3

I am trying to achieve some complicated animations with the animate and python packages. I can use the python environment within an animate environment for single frames, for instance:

\documentclass{letter}

\usepackage{animate}
\usepackage{python}

\begin{document}

Below changing numbers are displayed after clicking:

\begin{animateinline}[loop]{1}

\begin{python}
print("\LaTeX 0")
\end{python}

\newframe

\begin{python}
print("\LaTeX 1")
\end{python}

\newframe

\begin{python}
print("\LaTeX 2")
\end{python}

\end{animateinline}

\end{document}

works fine when compiled with pdflatex --shell-escape file.tex. However

\documentclass{letter}

\usepackage{animate}
\usepackage{python}

\begin{document}

Below changing numbers are displayed after clicking: 

\begin{animateinline}[loop]{1}
\multiframe{3}{i=0+1}{
\begin{python}
print("\LaTeX \i")
\end{python}
}
\end{animateinline}


\end{document}

where I have used the multiframe command to loop through \i, does not work.

If instead of using python I just type the text directly both options give the same result, which indicates the python environment is the cause of the issue.

Why is the python environment incompatible with multiframe and how can I fix it?

1 Answer 1

3

The python environment deals with verbatim content. Putting this sort of environment inside a command argument generally causes problems. A solution may exist, but it would probably be complex and involve a lot of catcode trickery.

Another option is to use the pythontex package, which I created to provide more functionality than the python package provides. pythontex provides a \pyc command that executes Python code inline. It usually works fine within command arguments, as long as # and % characters aren't needed. I've provided an example below.

Using pythontex involves a slightly different compile process. Whenever you have new/modified code that needs to be executed, run LaTeX, run pythontex.py, then run LaTeX again (more details in documentation). The animate package will give an error after the first LaTeX run, but will be fine after the second run. If there is no new/modified code, then just run LaTeX like normal; output is cached.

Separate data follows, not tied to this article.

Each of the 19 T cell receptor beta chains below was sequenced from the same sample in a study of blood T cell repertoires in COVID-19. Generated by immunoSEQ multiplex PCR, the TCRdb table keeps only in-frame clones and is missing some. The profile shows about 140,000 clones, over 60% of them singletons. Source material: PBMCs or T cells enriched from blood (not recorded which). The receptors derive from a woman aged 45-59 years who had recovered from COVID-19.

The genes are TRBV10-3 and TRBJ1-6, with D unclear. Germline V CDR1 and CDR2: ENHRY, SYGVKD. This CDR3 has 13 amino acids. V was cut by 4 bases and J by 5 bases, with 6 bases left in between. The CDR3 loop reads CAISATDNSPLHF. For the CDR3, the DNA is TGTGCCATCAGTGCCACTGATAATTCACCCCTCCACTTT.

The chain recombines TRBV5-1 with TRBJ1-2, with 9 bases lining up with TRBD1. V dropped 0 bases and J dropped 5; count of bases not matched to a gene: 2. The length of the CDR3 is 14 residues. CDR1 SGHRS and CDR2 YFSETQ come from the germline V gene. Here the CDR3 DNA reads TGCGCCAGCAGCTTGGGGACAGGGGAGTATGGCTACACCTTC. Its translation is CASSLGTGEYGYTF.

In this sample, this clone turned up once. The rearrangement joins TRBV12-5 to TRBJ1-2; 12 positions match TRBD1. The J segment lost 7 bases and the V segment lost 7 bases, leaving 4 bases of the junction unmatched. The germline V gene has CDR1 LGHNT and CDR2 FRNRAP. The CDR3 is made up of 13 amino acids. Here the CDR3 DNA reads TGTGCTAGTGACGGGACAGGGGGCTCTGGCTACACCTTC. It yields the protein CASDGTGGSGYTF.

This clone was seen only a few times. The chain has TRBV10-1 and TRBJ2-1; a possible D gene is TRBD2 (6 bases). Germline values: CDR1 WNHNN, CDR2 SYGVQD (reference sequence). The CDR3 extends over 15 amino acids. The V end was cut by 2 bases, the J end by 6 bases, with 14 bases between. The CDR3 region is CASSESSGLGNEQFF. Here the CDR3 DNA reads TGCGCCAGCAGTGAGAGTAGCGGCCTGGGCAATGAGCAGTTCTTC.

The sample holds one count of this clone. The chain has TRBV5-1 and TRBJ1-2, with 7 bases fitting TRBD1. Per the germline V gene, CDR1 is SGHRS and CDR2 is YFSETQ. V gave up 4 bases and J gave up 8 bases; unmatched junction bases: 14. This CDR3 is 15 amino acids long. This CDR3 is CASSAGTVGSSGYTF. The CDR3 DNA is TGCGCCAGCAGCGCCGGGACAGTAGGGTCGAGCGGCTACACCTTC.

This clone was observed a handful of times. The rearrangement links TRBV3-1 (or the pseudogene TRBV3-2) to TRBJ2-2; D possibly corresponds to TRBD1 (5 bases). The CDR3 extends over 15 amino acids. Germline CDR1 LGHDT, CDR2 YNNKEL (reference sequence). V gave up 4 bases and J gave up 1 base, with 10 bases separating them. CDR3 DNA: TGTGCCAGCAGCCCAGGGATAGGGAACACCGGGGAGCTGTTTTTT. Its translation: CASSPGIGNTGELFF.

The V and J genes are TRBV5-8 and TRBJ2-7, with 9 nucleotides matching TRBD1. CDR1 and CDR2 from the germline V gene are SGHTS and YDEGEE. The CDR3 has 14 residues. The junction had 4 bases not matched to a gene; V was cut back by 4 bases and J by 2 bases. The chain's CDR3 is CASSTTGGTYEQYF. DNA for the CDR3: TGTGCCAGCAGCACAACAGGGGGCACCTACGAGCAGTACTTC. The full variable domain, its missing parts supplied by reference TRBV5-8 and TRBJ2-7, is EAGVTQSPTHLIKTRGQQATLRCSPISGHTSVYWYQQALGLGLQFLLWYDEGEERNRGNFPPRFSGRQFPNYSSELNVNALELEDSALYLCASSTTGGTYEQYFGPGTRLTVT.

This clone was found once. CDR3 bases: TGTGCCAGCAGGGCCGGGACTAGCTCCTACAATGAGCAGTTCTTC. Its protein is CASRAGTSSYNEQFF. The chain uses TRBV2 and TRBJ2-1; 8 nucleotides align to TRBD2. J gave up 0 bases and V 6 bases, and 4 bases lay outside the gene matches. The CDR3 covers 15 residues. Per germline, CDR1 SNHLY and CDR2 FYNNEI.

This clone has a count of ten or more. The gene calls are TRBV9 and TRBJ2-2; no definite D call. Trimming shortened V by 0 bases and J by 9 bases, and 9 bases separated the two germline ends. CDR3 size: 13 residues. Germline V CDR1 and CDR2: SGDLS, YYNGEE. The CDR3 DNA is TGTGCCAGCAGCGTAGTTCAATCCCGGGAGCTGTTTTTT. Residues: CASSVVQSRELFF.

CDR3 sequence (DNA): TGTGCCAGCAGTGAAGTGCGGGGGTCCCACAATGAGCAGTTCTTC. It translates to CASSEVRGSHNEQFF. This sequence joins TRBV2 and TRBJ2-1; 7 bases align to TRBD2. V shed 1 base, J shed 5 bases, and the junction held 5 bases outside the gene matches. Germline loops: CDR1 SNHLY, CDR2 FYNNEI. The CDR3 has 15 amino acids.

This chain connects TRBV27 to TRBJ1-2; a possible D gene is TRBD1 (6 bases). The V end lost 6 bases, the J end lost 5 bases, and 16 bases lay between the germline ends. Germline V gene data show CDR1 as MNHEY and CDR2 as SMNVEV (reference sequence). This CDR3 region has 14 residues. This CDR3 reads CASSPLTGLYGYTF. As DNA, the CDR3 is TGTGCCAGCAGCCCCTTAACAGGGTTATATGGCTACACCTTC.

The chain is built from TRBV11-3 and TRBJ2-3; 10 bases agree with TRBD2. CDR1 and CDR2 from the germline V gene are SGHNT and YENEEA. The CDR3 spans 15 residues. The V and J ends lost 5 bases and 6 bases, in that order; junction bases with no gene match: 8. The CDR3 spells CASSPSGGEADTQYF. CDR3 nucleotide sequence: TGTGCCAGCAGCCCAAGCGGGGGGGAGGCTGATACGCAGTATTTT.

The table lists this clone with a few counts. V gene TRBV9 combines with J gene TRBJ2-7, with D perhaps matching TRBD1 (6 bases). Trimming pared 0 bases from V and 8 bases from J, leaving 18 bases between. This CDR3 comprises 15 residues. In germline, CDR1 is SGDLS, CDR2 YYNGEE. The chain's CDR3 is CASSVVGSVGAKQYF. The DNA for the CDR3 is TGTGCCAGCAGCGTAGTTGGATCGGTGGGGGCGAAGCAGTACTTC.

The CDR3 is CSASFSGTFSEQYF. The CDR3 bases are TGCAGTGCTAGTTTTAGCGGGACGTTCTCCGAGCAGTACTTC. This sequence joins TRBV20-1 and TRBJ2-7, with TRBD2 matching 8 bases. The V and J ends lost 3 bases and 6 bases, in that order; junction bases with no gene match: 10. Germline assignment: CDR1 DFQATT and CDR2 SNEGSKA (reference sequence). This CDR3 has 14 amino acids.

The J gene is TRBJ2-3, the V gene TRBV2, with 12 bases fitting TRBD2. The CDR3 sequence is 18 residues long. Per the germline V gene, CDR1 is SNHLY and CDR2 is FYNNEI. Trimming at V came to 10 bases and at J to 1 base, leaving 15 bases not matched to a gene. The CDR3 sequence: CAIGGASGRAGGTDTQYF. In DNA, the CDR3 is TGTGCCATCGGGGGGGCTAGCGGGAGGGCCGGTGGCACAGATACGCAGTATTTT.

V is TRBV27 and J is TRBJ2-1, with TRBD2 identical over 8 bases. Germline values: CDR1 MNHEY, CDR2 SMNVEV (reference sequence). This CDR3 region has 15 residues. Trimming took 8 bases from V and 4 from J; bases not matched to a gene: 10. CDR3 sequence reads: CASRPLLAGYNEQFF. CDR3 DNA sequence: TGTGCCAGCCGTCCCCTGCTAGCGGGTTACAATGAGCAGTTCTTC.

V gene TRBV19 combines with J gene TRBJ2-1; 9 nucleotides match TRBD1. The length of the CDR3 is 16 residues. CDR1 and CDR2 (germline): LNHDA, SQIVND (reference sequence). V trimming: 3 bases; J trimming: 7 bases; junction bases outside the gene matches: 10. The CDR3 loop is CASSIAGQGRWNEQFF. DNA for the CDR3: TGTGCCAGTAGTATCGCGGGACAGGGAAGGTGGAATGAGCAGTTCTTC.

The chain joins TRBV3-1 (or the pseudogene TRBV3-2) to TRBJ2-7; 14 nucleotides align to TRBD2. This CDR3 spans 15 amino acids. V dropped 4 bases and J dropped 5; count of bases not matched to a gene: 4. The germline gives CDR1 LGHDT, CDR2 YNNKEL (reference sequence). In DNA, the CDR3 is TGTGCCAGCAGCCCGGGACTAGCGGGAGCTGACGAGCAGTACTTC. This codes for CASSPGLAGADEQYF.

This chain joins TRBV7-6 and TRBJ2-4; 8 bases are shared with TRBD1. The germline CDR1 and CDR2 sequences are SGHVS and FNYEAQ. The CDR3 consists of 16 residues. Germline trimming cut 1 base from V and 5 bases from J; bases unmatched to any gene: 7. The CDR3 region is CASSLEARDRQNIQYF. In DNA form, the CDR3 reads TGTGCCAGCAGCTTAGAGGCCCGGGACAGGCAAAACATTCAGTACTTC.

I assume that you will be using this to create more complex frames. In that case, you will probably want to create a Python function within a pycode environment, and then print the output of that function without the \multiframe, using \pyc. The example below also includes a demonstration of this.

\documentclass{letter}

\usepackage{animate}
\usepackage{pythontex}

\begin{document}

Below changing numbers are displayed after clicking: 

\begin{animateinline}[loop]{1}
\multiframe{3}{i=0+1}{
\pyc{print("\LaTeX \i")}
}
\end{animateinline}

\begin{pycode}
def my_func(x):
    return '\\textbf{' + x + '}'
\end{pycode}

\begin{animateinline}[loop]{1}
\multiframe{3}{i=0+1}{
\pyc{print(my_func("\LaTeX \i"))}
}
\end{animateinline}

\end{document}
1
  • Thanks. I actually saw there exists this pythontex package but I must say that needing a multi-step compilation put me off a little. I will look into this since it seems to provide a working alternative. Thanks again.
    – Miguel
    Nov 10, 2014 at 21:02

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